Paolo Bandinu, inside a dreamlike reality: an interview


You speak of the surface of the canvas as if it were only a moment of transition of the image, in perennial movement, so much so that you often combine painting and video (painting, in this case, would be like a frame from a cinematographic film). Do you want to tell us about this state of the continuous metamorphosis of the image? Is there a landing place for the image?

My pictorial method starts from an initial idea that develops on the canvas and takes shape during the work. My interest often dwelt on the transition phases, halfway between what has already been achieved and what the image suggests and somehow foretells. Hence my desire to immortalize the various phases of change, even the moment of indecision and error. What interests me most is the path rather than the goal. This led me to document the different phases, and so my work developed and completed itself through photography and video. A final image inevitably exists, but I always try to emphasize the various stages that precede it.


The figures are evanescent and you are interested in crystallizing something that cannot be grasped... what attracts you to this fluid state?

I am fascinated by the idea that an individual and his thoughts are part of a complex reality that intersects with other things, changes and evolves.

The evanescent figures are maybe the fruits of the uncertainty that distinguishes our times.


Which readings, visual, sound or cinematographic works have influenced or are influencing your work?

Lately, I often lose myself on Murakami's readings, his scenarios and waiting times, the idea of ​​suspension of time and alteration of memory; but I have always had a keen interest in Francis Bacon's existentialist works and David Lynch's dreamlike atmospheres.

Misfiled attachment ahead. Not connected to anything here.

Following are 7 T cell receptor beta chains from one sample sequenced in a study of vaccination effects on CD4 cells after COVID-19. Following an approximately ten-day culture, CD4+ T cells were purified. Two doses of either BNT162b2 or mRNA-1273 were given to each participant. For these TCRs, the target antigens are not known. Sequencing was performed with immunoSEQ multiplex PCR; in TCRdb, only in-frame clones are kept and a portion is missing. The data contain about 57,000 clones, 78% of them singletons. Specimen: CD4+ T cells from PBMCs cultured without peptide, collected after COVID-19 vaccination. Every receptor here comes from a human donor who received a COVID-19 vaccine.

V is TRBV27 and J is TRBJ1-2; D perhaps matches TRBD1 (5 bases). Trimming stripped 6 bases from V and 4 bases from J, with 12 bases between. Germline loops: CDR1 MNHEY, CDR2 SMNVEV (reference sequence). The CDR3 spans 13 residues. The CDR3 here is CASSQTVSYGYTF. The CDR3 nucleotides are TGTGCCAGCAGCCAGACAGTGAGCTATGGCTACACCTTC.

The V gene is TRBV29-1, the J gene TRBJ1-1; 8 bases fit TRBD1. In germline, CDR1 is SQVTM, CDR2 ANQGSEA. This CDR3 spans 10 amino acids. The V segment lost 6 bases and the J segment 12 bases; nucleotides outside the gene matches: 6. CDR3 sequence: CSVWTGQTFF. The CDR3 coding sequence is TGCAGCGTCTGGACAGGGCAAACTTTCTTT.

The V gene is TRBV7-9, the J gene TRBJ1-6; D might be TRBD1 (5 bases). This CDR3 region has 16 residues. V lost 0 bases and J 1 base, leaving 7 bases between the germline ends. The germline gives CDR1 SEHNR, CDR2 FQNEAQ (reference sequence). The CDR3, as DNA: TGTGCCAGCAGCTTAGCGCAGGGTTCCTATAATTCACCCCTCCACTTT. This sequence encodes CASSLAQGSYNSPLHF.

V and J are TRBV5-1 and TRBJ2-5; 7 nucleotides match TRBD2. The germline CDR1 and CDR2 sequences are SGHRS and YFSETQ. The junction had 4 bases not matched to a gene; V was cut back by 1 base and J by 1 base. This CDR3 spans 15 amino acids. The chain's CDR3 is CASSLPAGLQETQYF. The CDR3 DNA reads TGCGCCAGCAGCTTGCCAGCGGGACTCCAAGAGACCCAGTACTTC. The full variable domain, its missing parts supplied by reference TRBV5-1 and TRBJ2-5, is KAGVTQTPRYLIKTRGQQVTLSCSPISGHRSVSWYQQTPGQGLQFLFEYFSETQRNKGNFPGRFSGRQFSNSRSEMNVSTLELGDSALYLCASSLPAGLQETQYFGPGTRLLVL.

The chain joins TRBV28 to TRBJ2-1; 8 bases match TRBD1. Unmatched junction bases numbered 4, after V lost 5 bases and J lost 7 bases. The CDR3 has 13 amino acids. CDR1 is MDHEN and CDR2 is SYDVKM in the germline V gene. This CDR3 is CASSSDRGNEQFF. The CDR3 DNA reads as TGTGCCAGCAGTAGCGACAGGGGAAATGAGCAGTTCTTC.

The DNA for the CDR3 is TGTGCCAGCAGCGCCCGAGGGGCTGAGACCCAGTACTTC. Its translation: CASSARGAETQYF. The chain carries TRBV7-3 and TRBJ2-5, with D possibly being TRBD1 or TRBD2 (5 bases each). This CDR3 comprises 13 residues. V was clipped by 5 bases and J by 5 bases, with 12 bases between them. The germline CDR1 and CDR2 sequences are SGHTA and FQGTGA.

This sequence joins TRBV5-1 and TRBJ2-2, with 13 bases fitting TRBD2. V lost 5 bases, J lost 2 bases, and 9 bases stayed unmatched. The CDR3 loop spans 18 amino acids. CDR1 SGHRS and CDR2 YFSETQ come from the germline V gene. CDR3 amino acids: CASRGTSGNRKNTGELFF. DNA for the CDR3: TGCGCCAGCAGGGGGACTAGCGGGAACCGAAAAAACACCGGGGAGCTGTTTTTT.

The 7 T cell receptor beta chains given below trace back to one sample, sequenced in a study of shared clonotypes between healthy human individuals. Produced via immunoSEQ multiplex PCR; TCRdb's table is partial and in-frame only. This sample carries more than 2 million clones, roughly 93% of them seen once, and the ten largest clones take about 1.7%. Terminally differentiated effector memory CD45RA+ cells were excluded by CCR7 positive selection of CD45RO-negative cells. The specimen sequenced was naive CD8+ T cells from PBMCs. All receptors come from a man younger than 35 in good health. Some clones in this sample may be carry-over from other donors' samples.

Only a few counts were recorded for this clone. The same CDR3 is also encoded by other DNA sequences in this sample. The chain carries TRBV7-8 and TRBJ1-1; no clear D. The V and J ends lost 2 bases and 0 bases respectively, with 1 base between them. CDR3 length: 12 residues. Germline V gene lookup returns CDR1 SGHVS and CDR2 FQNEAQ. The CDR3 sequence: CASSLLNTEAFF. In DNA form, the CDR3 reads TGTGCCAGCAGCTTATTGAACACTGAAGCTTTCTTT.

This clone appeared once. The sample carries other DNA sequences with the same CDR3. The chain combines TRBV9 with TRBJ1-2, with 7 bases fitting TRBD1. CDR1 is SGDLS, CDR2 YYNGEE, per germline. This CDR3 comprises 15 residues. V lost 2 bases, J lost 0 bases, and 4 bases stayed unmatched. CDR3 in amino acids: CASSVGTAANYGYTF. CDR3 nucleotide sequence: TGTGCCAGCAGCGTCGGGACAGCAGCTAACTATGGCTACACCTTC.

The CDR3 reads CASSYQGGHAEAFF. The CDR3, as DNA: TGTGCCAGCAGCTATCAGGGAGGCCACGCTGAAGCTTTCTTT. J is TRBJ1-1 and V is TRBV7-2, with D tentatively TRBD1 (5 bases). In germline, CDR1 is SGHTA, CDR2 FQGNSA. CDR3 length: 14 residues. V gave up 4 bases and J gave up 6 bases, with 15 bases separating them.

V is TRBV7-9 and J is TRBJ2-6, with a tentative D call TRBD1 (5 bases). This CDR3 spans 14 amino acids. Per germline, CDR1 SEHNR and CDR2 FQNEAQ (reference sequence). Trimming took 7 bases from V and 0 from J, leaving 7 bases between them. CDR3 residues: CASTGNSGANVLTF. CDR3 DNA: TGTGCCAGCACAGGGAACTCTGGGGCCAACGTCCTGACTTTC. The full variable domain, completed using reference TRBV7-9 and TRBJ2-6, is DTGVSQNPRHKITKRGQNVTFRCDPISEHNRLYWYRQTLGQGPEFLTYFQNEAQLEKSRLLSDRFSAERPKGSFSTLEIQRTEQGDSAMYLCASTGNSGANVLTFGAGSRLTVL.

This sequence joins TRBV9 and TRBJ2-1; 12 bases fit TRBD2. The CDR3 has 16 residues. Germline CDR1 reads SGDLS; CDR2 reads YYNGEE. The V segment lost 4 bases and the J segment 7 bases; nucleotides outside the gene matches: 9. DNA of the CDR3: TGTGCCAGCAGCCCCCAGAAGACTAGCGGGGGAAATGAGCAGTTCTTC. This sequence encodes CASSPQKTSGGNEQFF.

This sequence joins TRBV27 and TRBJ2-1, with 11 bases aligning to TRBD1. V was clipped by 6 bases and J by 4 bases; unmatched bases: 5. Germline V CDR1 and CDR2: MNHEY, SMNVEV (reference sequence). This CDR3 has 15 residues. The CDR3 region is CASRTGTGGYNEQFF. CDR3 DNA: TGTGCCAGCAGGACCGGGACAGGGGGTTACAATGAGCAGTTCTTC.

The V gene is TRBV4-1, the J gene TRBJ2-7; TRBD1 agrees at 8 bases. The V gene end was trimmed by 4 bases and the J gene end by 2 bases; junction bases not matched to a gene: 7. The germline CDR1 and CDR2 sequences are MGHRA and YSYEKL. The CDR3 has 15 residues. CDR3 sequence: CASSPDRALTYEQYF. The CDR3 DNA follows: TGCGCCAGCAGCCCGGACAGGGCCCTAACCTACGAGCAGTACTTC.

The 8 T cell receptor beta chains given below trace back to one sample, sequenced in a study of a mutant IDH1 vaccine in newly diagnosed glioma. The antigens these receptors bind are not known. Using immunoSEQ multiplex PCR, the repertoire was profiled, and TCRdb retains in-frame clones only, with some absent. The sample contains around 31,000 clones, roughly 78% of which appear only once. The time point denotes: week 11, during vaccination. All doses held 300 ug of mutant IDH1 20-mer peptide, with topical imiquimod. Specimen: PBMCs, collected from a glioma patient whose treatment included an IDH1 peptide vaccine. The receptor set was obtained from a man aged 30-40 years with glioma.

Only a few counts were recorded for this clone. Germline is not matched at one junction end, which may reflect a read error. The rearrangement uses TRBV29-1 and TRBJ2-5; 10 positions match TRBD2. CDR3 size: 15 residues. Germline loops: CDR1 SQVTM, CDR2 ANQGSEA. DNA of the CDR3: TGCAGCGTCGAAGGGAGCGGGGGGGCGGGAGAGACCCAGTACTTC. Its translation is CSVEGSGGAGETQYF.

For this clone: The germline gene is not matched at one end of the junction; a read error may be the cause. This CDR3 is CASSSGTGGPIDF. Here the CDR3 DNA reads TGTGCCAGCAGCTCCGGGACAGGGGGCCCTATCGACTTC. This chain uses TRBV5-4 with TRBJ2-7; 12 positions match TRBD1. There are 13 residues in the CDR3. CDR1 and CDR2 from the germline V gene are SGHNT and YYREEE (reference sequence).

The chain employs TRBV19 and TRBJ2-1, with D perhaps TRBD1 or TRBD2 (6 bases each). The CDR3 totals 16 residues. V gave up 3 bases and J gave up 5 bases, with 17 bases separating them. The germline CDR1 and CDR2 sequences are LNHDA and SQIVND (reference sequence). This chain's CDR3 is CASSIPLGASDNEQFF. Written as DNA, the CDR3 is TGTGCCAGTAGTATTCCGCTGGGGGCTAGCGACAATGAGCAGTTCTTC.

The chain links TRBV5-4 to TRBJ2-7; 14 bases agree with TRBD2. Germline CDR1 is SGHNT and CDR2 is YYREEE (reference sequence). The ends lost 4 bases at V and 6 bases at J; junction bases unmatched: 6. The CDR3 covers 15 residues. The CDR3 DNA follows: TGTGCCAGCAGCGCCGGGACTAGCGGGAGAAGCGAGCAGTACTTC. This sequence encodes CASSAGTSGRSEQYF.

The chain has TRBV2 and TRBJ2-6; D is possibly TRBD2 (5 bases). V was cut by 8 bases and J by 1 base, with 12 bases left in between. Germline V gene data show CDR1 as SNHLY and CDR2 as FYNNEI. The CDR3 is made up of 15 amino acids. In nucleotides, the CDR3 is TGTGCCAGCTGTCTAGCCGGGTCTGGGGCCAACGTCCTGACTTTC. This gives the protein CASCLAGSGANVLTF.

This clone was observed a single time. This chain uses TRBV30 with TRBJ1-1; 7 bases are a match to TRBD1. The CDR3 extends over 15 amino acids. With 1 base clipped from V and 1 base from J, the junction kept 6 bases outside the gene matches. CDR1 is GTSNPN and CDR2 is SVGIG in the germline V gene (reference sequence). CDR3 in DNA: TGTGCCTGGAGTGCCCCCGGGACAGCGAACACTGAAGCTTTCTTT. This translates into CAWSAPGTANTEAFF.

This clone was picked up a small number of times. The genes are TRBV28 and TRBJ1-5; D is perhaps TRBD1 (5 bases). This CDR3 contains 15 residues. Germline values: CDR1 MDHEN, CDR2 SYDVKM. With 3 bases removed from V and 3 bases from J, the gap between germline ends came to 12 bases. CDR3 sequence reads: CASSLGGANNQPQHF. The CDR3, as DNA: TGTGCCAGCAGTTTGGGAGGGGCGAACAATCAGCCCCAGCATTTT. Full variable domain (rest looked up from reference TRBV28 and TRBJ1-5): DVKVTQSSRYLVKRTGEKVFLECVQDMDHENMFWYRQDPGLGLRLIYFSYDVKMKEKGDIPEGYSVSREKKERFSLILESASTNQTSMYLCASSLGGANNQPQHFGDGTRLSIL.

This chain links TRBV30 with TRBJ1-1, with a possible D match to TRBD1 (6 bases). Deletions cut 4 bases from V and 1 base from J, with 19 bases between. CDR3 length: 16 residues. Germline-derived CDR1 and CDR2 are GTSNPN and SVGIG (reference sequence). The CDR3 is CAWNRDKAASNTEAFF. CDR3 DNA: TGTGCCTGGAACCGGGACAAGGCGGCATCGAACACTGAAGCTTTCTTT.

How are you experiencing this difficult time of the pandemic?

Is your work moving forward or do you feel held back and disheartened (due to a lack of contacts and resources)?

Such as many people, I think, I found myself managing my time by turning my attention, focusing on work and trying to pick up some forgotten project.



Your palette counts on very vivid colours, shades of a virulent red but also blues, greens, violets… why this choice?

I have always used painting in a very material and exuberant way. Often these intense colours accentuate the expressiveness that I want to restore on the canvas and, at the same time, create a texture in which new forms can be perceived.



The figures that animate your dream, or nightmare, scenarios seem faceless or portrayed from behind. In this series for FMB Art Gallery, they are completely absent ... can you tell us this fact?

To represent my figures I often draw inspiration from memory. As often happens in memory, the images do not appear clear and defined but simply leave us a sensation. You can perceive an impression printed in the mind that seem lost over time: you try to reconstruct the impression and, sometimes, you completely invent it.

In the series presented for FMB Art Gallery, entitled "Rêverie", I wanted to represent precisely this state of abandonment to the imagination. Reveries often lead us to forget about ourselves, like if we are suspended, until the point of getting lost in the flow of images. Behind us, we find just environments and landscapes that testify to our passage.


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